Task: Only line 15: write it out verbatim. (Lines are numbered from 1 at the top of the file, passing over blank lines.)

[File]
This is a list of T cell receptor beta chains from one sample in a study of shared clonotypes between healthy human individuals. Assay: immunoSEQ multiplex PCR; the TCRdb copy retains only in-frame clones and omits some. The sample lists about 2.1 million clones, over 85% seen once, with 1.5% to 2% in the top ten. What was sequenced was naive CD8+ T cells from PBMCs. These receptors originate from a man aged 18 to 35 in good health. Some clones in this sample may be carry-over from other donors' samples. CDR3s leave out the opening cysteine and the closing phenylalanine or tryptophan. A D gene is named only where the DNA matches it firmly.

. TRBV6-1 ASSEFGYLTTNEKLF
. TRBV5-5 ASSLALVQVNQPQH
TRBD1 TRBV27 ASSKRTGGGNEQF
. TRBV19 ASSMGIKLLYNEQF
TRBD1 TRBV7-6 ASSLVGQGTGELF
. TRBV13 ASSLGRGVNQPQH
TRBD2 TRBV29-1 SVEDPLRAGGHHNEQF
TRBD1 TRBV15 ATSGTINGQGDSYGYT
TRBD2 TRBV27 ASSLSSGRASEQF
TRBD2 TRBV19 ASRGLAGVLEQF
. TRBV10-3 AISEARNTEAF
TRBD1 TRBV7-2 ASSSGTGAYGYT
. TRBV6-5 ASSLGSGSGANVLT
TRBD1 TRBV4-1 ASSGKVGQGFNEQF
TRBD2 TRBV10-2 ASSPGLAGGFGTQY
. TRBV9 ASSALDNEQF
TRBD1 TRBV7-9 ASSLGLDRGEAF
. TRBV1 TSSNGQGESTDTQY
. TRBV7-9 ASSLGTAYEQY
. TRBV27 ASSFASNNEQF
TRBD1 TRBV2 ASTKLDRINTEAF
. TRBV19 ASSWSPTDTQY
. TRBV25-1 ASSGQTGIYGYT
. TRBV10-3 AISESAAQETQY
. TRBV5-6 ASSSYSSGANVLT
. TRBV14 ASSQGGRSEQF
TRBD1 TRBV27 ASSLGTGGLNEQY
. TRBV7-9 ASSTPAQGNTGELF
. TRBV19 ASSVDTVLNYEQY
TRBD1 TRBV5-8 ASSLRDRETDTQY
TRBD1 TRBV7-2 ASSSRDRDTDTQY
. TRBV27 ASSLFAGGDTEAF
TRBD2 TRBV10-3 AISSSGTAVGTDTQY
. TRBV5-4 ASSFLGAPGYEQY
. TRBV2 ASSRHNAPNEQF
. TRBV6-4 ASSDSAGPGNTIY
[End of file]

TRBD1 TRBV4-1 ASSGKVGQGFNEQF